So this is yet another example of a manipulative message being put out by a company that is also the controller of a platform that enables all sorts of unknown third parties to experiment with and distribute their own forms of manipulative messaging at vast scale, thanks to a system designed to facilitate — nay, embrace — dark advertising.

What face recognition technology is genuinely useful for is Facebook’s own business. Because it gives the company yet another personal signal to triangulate and better understand who people on its platform are really friends with — which in turn fleshes out the user-profiles behind the eyeballs that Facebook uses to fuel its ad targeting, money-minting engines.

For profiteering use-cases the company rarely sits on its hands when it comes to engineering “challenges”. Hence its erstwhile motto to ‘move fast and break things’ — which has now, of course, morphed uncomfortably into Zuckerberg’s 2018 mission to ‘fix the platform’; thanks, in no small part, to the existential threat posed by dark ads which, up until very recently, Facebook wasn’t saying anything about at all. Except to claim it was “crazy” to think they might have any influence.

And now, despite major scandals and political pressure, Facebook is still showing zero appetite to “fix” its platform — because the issues being thrown into sharp relief are actually there by design; this is how Facebook’s business functions.

“We won’t prevent all mistakes or abuse, but we currently make too many errors enforcing our policies and preventing misuse of our tools. If we’re successful this year then we’ll end 2018 on a much better trajectory,” wrote Zuckerberg in January, underlining how much easier it is to break stuff than put things back together — or even just make a convincing show of fiddling with sticking plaster.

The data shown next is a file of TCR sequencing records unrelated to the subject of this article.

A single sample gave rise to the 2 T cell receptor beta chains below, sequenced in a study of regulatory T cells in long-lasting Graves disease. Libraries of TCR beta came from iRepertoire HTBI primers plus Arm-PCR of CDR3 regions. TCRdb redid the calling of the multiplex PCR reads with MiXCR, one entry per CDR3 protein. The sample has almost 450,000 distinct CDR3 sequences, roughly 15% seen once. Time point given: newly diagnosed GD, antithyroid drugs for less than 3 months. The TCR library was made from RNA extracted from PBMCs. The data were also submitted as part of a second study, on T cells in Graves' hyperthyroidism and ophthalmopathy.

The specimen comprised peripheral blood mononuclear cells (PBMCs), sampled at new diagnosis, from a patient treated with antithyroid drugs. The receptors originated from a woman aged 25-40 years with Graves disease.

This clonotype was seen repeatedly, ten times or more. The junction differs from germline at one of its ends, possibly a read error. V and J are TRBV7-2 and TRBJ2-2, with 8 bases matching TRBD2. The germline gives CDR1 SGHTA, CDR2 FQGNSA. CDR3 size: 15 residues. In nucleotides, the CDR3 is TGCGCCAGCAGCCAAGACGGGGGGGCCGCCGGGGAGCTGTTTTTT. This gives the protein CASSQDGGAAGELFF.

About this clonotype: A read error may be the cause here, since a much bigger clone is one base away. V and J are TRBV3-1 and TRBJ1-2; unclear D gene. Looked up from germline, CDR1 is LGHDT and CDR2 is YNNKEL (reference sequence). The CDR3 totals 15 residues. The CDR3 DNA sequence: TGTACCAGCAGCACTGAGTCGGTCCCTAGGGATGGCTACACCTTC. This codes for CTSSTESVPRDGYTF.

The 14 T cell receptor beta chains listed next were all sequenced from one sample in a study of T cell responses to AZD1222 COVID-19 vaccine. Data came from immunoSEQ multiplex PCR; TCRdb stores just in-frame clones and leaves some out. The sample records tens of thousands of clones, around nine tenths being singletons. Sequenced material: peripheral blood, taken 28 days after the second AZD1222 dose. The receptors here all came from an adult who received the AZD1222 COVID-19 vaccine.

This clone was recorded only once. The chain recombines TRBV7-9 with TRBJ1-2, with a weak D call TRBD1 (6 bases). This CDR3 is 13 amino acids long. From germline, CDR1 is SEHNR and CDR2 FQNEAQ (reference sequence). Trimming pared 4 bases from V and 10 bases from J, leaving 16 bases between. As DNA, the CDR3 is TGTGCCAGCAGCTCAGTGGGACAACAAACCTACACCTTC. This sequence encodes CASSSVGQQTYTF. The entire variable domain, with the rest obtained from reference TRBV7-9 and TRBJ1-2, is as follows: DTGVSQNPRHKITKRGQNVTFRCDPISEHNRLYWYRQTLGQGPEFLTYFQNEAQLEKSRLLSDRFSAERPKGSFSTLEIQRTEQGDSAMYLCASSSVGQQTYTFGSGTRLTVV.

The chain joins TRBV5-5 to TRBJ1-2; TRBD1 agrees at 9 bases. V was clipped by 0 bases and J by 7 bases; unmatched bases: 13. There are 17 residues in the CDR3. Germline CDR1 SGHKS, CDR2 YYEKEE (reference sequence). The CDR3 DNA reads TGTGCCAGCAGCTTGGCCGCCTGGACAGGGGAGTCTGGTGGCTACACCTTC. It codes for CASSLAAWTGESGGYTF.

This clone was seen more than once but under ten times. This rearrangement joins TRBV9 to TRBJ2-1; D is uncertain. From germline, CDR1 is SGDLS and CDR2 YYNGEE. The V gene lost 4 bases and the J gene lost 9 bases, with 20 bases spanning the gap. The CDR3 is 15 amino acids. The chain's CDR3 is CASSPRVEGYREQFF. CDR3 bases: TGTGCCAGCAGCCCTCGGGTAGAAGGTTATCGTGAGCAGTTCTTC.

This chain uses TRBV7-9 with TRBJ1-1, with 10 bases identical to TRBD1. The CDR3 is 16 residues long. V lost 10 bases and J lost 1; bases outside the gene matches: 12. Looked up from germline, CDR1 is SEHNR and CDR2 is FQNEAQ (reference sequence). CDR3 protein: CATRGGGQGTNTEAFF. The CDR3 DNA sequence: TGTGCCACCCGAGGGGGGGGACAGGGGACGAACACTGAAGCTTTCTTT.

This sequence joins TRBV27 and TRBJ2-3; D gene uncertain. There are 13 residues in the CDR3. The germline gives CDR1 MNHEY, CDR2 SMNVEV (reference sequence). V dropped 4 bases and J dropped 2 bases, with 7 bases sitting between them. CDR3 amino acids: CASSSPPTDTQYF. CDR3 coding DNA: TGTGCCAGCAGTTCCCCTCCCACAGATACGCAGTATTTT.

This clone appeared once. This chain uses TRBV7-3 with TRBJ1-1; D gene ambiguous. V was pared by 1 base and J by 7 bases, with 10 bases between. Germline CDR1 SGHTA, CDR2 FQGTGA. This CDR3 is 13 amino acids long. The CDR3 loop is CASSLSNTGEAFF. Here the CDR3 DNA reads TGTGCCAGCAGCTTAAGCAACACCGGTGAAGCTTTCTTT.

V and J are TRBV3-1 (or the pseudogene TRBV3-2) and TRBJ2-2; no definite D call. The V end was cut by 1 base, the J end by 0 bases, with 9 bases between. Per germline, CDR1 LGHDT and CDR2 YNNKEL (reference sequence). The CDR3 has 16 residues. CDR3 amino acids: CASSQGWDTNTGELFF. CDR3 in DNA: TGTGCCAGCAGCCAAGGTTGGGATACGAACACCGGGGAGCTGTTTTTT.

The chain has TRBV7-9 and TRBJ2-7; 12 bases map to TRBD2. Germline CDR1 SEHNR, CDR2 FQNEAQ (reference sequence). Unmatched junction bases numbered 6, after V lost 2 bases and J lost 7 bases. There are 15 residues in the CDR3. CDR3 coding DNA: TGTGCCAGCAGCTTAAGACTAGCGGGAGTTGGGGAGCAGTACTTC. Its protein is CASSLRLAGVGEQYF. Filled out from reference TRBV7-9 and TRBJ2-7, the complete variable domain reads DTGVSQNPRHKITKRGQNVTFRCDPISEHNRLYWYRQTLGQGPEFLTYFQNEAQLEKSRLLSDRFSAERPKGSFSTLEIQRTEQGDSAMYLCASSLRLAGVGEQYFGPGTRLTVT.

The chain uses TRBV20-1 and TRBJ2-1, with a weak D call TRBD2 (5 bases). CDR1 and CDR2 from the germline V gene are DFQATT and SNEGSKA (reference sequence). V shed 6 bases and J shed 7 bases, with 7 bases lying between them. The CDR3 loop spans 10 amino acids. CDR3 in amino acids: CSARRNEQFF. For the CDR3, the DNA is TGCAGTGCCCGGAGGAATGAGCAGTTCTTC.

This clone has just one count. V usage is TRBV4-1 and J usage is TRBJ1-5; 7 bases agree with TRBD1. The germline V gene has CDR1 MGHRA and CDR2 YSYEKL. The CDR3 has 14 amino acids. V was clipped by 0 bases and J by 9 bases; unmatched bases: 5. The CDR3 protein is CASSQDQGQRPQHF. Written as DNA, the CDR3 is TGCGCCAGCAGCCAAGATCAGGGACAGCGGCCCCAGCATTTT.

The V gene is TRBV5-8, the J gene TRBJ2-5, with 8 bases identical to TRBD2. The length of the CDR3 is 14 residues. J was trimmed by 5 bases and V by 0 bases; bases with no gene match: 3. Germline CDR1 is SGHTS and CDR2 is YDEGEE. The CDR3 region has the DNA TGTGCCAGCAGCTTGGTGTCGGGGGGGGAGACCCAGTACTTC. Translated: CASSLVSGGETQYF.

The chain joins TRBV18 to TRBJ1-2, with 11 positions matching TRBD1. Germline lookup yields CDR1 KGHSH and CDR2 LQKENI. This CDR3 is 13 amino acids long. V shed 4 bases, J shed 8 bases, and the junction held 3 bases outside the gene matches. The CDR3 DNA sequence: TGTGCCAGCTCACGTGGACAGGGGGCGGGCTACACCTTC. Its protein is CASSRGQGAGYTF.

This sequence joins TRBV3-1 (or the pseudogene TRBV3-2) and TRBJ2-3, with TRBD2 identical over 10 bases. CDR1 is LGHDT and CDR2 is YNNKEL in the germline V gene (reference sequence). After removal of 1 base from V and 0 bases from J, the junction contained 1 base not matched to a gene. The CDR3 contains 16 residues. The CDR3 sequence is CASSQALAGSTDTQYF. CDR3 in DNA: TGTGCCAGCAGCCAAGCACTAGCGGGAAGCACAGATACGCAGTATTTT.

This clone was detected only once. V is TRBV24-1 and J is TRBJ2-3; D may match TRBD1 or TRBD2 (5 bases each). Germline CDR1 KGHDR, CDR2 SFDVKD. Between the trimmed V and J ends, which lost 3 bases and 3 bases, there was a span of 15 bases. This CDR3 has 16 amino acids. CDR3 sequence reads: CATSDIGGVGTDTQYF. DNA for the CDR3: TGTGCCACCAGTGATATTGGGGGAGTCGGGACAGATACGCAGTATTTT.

Twitter doesn’t care that someone is building a bot army in Southeast Asia

Facebook’s lack of attention to how third parties are using its service to reach users ended up with CEO Mark Zuckerberg taking questions from Congressional committees. With that in mind, you’d think that others in the social media space might be more attentive than usual to potentially malicious actors on their platforms.

Twitter, however, is turning the other way and insisting all is normal in Southeast Asia, despite the emergence of thousands of bot-like accounts that have followed prominent users in the region en masse over the past month.

Scores of reporters and Twitter users with large followers — yours truly included — have noticed swarms of accounts with generic names, no profile photo, no bio and no tweets have followed them over the past month.

These accounts might be evidence of a new ‘bot farm’ — the creation of large numbers of accounts for sale or usage on-demand which Twitter has cracked down on — or the groundwork for more nefarious activities, it’s too early to tell.

In what appears to be the first regional Twitter bot campaign, a flood of suspicious new followers has been reported by users across Southeast Asia and beyond, including Thailand, Myanmar Cambodia, Hong Kong, China, Taiwan, Sri Lanka among other places.

While it is true that the new accounts have done nothing yet, the fact that a large number of newly-created accounts have popped up out of nowhere with the aim of following the region’s most influential voices should be enough to concern Twitter. Especially since this is Southeast Asia, a region where Facebook is beset with controversies — from its role inciting ethnic hatred in Myanmar, to allegedly assisting censors in Vietnam, witnessing users jailed for violating lese majeste in Thailand, and aiding the election of controversial Philippines leader Duterte.